Ocean View School District trustees voted to keep two elementary schools closed and shutter a third through the end of this week after asbestos testing showed the potentially hazardous dust to be present in one of the Huntington Beach classrooms.
Less than an hour after first voting unanimously to close 11 schools where construction had taken place during the summer, the board changed its stance, voting 4-1 during a tense, five-hour special meeting Tuesday night to close Oak View, Hope View and Lake View for the rest of the week.
Trustee Gina Clayton-Tarvin dissented, saying she wanted all 11 schools closed.
The district earlier had decided to close Oak View and Hope View elementary schools Monday and Tuesday after parents voiced concerns at a community meeting last week about asbestos directly above the ceiling tiles.
Asbestos is a mineral fiber that until the 1970s was widely used in building products and insulation materials. Asbestos fibers from such materials can be released into the air during demolition work, repairs or remodeling. Though coming into contact with asbestos that hasn't been disturbed isn't harmful, inhaling high levels of the dust can increase the risk of lung disease, according to the U.S. Consumer Product Safety Commission.
Parents became aware of the issue last month when district Trustee John Briscoe filed a complaint with the California Division of Occupational Safety and Health after learning the material was being removed from several district schools during a modernization effort that began in July. The district is investigating whether contractors continued to remove asbestos after the school year began in September, possibly putting students at Hope View, Oak View and Lake View in contact with the dust. Cal/OSHA began its own investigation last week, officials said.
Parents said they were terrified when they learned their children could have been exposed to potentially cancer-causing materials in classrooms without their knowledge.
"I've lost any respect I had for this district, with the exception of a few teachers," said parent Ryan Somerville. "My child's safety is in your hands when he's at school, and you've failed him."
In response to parents' outcry last week, the district hired Sierra Environmental Consulting to test the air and surfaces at Oak View and Hope View for asbestos over the weekend. The district will test for asbestos during the next several weeks at all 11 schools where construction recently took place.
"We have a credibility problem with the parents and families that attend our schools," Briscoe said.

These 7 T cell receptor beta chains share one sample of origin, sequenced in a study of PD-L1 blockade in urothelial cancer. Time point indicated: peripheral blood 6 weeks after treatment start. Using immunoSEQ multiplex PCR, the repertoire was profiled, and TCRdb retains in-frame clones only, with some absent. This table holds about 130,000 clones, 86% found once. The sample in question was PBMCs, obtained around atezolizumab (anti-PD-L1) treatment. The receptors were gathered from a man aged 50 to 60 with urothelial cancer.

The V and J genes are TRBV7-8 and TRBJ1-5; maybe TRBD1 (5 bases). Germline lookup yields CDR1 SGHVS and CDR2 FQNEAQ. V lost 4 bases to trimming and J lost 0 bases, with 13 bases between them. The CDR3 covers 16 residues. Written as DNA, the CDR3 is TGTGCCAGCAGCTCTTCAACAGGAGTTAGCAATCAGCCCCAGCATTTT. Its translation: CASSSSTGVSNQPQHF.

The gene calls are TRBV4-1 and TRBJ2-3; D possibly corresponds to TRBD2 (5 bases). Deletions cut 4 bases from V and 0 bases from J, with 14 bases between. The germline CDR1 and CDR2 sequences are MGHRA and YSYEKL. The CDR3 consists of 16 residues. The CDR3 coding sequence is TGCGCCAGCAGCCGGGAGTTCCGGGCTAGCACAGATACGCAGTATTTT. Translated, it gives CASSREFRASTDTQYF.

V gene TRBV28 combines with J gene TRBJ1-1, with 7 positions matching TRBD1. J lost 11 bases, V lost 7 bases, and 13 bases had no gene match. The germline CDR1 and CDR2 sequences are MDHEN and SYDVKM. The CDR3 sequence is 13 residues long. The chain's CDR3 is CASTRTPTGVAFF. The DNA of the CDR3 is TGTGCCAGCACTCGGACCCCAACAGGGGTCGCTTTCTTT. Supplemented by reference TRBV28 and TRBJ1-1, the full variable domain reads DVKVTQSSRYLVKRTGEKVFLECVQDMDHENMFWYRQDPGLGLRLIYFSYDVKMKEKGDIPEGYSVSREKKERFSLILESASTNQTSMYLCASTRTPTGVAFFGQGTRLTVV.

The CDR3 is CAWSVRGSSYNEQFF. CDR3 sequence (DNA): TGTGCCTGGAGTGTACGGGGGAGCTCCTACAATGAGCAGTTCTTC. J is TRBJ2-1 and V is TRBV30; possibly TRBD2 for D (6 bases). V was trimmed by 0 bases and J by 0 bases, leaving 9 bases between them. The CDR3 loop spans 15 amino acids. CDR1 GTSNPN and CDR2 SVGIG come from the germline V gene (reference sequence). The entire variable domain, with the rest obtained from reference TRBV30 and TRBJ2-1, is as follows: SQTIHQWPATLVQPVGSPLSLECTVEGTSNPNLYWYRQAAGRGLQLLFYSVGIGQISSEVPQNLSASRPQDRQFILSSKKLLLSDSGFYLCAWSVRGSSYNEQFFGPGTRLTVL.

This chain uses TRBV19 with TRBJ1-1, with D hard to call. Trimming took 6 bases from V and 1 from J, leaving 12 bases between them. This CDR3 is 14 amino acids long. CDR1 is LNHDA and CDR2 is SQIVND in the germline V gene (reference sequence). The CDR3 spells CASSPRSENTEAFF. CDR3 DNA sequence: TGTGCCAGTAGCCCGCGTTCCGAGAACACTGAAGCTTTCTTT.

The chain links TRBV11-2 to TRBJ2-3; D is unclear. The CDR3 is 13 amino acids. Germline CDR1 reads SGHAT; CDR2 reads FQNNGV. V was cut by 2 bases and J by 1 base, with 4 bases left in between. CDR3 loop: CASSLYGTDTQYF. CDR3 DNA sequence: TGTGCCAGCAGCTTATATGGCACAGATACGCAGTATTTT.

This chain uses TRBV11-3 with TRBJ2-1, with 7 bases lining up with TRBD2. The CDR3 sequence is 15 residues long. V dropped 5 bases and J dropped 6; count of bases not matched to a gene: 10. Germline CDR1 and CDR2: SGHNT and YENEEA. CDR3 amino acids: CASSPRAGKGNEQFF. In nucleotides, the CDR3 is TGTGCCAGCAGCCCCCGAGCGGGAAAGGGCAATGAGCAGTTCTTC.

The district has halted all construction and asbestos abatement until next summer and will place signs at the schools where the dust is present, said Supt. Gustavo Balderas.
Cary Ruben, a certified industrial hygienist who took air and surface samples for testing at several schools, said he paid attention to areas where there appeared to be damage to ceiling tiles.
Of the 56 wipe samples that were collected at Hope View, one sample taken in Classroom 6 contained a single asbestos fiber. It was collected under a tile that appeared to have been drilled into with the purpose of running television wires into the classroom, Ruben said.
The board agreed to wet-wipe and thoroughly clean the school's heating, ventilation and cooling systems before allowing students back on campus.
Samples taken from Oak View showed no traces of asbestos.
The district is awaiting results from Lake View, which prompted trustees to close the school until it can be deemed safe.
Asbestos testing at the 11 schools will cost the district about $622,000, officials said.
Several hundred parents and teachers attended the special session Tuesday at Marine View Middle School, which preceded the board's regular meeting.
More than 30 expressed disapproval about what they considered the board's irresponsible handling of the situation.
"This was reckless and negligent," Somerville said.
Most speakers urged the district to close all 11 schools until asbestos has been abated and testing has shown the sites are safe for students and staff.
Before adjourning to a closed session after 10 p.m., the board unanimously approved closing each of the schools until further notice.
However, when trustees returned from their closed meeting, they voted to keep open eight of the schools after the district's legal counsel explained the possible "fiscal ramifications" of closing the majority of its 18 schools.
Many of the people who had attended the special public meeting had already left.
Since the district receives funding from the state based on attendance, the district's finances could be permanently damaged if the board closed 11 schools, said Terry Tao, an attorney representing the district.
"If you did it wrong, you could bankrupt the district," he said.
Parents were outraged at board members for going back on their first decision.
Parent Peter Pedersen stood up during the regular meeting and shouted over trustees as they moved through items on the agenda.
"Is any of this more important than the life of a child?" he said.
The Huntington Beach resident and father of two said he won't allow his daughters to return to Mesa View Middle School and Golden View Elementary until the district can prove that the classrooms have been cleaned and are free of asbestos.